We tend to credit ourselves here in Western Europe with the invention of the printing press, but China had been printing (using wooden rather than metal blocks) for many hundreds of years before Gutenberg brought his invention to market in 1436.
Gutenberg’s invention didn’t sell, by the way, and he died penniless, with his presses impounded by creditors.
Money develops as technology develops, and the Chinese discovered they could use their presses to print money. It began in the 7th century with promissory notes from merchants to wholesalers (with the same function as the clay tokens representing sheep or barley baked inside clay balls by the merchants of Ancient Mesopotamia thousands of years earlier).
By the 11th-century paper money known as ‘jiaozi’, a form of promissory note, was circulating alongside coins. Europeans had attempted something similar with pieces of leather or cloth, but it never really caught on. By the 12th century the Chinese government was issuing its own state-issued paper money.
In the 13th century the Venetian merchant Marco Polo, at the age of just 17, together with his father and uncle, famously made his way along the Silk Road to China, on a voyage that would end up lasting some 30 years. In China, he fell into the favour (and employment) of the Mongol emperor Kublai Khan.
On his way home, in 1295, he was captured by the Genovese, enemies of Venice, and in a prison in Genoa he met a writer by the name of Rustichello of Pisa. Together they collaborated on a manuscript recounting the story of Polo’s adventures, called “Description of the World”.
Polo marvels at the great Khan and the wonderful things he saw in China: the palaces, coal, a postal service, eyeglasses. But there is one chapter I want to talk about today, which has the most wonderful title: “How the Great Khan Causeth the Bark of Trees, Made into Something Like Paper, to Pass for Money All Over his Country”.
“He hath the Secret of Alchemy in perfection”, marvels Polo, making money from the bark of mulberry trees – “trees so numerous that whole districts are full of them”. “All these pieces of paper”, he goes on, “are issued with as much solemnity and authority as if they were of pure gold or silver”. When various officials as well as Khan himself have put their seal on it, “the money is authentic. Anyone forging it would be punished with death”.
Indeed anyone who dared refuse these notes faced “pain of death” as well, no matter “how important he may think himself”. No surprise then that everyone took them “readily, for wheresoever a person may go throughout the Great Khan’s dominions he shall find these pieces of paper current, and shall be able to transact all sales and purchases of goods by means of them just as well as if they were coins of pure gold”.
We then learn that any merchant arriving into the kingdom with gold, silver or pearls was “prohibited from selling to any one but the Emperor”, who then “pays a liberal price for them in those pieces of paper”. How easy it is to be generous with printed money that has no cost of production to it!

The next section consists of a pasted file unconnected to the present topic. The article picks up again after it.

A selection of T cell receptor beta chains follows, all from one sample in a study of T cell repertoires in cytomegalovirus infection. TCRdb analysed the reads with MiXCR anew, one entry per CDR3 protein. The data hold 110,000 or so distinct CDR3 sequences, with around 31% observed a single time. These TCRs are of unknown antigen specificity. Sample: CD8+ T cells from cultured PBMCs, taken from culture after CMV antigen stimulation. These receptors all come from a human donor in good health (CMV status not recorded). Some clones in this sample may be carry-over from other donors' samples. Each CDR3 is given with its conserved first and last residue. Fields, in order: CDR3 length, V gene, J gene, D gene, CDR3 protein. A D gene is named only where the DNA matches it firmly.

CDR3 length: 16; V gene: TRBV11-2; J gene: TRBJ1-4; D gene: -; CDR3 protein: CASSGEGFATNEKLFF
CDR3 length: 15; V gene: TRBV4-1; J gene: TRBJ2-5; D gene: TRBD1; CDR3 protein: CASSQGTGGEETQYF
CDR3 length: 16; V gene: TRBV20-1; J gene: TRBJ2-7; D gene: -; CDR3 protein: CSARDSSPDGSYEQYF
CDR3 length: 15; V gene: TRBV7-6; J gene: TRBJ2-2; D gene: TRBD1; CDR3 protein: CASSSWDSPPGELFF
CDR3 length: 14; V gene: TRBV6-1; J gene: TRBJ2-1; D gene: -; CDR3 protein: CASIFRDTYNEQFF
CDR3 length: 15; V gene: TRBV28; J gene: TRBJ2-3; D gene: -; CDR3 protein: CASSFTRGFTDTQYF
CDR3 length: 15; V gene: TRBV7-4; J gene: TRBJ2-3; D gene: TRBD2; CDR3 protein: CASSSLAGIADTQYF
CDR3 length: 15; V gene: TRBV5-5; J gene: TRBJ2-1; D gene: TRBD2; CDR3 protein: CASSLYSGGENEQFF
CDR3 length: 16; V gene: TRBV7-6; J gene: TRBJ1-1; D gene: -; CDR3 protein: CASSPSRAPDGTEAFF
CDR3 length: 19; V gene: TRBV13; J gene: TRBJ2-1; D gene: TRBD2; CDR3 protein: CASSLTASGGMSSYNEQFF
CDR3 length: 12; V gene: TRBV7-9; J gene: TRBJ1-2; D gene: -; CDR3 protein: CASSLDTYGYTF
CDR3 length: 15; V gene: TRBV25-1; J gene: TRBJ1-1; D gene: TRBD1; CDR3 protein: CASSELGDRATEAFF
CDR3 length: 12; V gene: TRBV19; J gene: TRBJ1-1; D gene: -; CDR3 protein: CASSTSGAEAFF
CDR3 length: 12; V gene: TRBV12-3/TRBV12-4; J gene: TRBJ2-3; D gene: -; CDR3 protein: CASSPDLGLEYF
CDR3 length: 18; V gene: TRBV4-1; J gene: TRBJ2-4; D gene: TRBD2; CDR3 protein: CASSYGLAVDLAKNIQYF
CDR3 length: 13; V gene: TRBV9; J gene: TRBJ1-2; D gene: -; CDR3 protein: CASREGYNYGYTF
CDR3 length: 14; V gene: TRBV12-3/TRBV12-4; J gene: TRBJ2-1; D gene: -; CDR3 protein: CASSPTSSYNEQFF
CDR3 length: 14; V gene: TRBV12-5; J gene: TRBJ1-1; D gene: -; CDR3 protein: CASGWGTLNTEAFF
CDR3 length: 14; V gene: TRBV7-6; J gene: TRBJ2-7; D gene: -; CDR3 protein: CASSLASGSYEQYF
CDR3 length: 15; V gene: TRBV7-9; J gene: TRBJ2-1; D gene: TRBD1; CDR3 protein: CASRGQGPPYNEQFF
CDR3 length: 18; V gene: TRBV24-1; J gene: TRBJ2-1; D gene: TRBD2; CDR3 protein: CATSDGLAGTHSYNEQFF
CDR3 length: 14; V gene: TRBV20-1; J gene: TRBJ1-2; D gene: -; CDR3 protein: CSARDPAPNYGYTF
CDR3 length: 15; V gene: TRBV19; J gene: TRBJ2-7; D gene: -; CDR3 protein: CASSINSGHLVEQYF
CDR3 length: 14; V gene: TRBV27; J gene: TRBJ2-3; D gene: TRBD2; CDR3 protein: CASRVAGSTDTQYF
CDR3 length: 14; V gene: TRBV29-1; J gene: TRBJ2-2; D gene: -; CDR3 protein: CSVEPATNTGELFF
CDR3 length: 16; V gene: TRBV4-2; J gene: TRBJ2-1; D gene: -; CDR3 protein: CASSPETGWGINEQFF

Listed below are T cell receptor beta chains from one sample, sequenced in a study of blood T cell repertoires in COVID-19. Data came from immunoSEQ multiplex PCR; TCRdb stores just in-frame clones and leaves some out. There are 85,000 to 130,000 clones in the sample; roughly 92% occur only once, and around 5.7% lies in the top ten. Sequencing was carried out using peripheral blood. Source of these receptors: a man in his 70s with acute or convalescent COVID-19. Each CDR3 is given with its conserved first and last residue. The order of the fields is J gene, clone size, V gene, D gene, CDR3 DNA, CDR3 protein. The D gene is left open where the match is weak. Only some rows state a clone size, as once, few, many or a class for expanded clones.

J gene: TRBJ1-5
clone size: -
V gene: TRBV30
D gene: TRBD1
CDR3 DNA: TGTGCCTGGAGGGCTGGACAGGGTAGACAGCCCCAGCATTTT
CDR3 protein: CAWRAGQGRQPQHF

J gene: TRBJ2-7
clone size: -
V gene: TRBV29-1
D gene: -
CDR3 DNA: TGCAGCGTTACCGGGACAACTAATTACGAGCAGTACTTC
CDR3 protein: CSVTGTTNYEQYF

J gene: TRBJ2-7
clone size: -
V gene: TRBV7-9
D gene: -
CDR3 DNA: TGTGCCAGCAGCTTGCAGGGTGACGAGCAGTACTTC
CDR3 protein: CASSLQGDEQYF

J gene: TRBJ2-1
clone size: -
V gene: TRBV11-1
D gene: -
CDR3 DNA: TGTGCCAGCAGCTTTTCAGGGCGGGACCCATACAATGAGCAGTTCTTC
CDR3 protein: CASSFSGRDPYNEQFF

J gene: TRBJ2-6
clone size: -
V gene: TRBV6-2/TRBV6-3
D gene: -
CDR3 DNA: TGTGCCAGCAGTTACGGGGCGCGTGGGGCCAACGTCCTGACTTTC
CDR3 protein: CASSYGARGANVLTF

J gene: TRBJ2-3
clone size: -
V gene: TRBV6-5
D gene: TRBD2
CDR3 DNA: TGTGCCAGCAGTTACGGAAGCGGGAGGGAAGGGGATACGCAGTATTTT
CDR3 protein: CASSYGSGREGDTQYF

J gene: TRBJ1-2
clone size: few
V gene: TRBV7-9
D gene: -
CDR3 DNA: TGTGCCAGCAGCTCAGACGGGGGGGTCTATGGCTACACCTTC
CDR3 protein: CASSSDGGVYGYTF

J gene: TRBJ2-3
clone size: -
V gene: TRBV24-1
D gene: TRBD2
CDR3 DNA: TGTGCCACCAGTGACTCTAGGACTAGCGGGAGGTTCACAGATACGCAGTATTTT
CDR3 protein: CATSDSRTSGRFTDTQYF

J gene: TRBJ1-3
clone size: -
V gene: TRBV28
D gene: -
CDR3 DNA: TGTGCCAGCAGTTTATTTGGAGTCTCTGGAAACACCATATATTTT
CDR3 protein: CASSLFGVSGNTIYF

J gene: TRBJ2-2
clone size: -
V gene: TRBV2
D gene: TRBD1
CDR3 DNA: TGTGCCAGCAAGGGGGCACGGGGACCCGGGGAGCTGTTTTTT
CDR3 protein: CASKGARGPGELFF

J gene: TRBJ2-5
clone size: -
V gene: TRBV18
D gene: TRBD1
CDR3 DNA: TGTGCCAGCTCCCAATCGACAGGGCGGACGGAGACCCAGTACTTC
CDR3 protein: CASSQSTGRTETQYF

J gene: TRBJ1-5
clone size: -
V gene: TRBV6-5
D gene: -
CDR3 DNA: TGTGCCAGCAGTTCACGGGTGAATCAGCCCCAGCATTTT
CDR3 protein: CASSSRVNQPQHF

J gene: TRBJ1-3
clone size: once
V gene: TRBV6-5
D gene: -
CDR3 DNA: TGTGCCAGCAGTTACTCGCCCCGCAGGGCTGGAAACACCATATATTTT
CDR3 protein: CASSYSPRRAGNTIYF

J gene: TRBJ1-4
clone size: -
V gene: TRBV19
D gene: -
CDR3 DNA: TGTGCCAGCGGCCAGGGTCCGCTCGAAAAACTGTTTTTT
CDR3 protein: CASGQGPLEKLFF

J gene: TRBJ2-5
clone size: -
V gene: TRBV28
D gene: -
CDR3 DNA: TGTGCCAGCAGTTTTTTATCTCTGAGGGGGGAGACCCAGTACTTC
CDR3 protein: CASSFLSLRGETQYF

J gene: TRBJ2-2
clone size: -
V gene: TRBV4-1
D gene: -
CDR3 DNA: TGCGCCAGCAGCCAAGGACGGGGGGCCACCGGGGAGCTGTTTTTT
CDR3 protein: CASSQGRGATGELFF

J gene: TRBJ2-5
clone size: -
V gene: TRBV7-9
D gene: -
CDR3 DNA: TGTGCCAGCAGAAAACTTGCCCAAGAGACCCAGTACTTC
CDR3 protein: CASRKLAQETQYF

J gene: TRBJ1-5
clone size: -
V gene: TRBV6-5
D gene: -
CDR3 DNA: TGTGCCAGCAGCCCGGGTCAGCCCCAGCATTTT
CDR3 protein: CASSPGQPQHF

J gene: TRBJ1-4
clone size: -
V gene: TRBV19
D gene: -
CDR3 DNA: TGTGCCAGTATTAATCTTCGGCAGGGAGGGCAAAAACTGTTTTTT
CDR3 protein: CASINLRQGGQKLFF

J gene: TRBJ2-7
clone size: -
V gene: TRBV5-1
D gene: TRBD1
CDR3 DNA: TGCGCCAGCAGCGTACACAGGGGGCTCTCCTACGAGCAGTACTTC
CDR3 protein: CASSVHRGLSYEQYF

If the paper got damaged, merchants could take it into a mint and get a replacement piece – at a cost of 3%. So Khan made good there as well.
The net result of Khan’s money system was that he pretty much sequestered all the wealth of China and the surrounding empire, while everywhere else was left with his paper. “His treasure is endless”, said Polo, “whilst all the time the money he pays away costs him nothing at all”.
Merchants accepted Khan’s money and his prices. What choice did they have? But here we also see the convenience of paper money. Fast – “They are paid without any delay” and portable – Khan’s paper was “vastly lighter to carry about on their journeys – ten bezants’ worth does not weigh one golden bezant”.
Polo may have marvelled at Khan’s enterprise, but it was one almighty racket, not so dissimilar to the process by which wealth has been leaving citizens through today’s fiat money system. No wonder Khan had “more treasure than all the kings in the world”. And no wonder the Mongol Empire soon fell into irrevocable decline.
This combination of the centralised wealth, imposed fiat money and excess government control has led to many a paper money collapse throughout history.
So, back to Europe and Johannes Gutenberg. Gutenberg’s problem was that he had no network. He could print 100 copies of a pamphlet but he had no means to disseminate them and there might only have been a handful of people local to him who could read. So what was the point of all the copies?
It was the Venetians, the great businessmen of the time, who turned Gutenberg’s invention to profit. Venice was probably the epicentre of European trade in the late 15th century, a great hub of shipping, and news spread orally via their ships. You could print, 100 copies of a pamphlet in Venice, give a handful to each ship captain, and their contents could be carried around the known world.
In the destinations where the Venetian ships arrived, local printers could then copy the manuscripts and redistribute them internally, while the illiterate, which was most people, could gather and hear the news read to them.
Thus did Venice become the printing capital of Europe. And it would not be long before Venice and the rest of Renaissance Italy discovered promissory notes, bills of exchange and paper money.
This new financial technology had come to Europe.
* Dominic Frisby, author of Daylight Robbery – How Tax Shaped The Past And Will Change The Future, out now in paperback at Amazon and all good bookstores with the audiobook, read by Dominic, on Audible and elsewhere.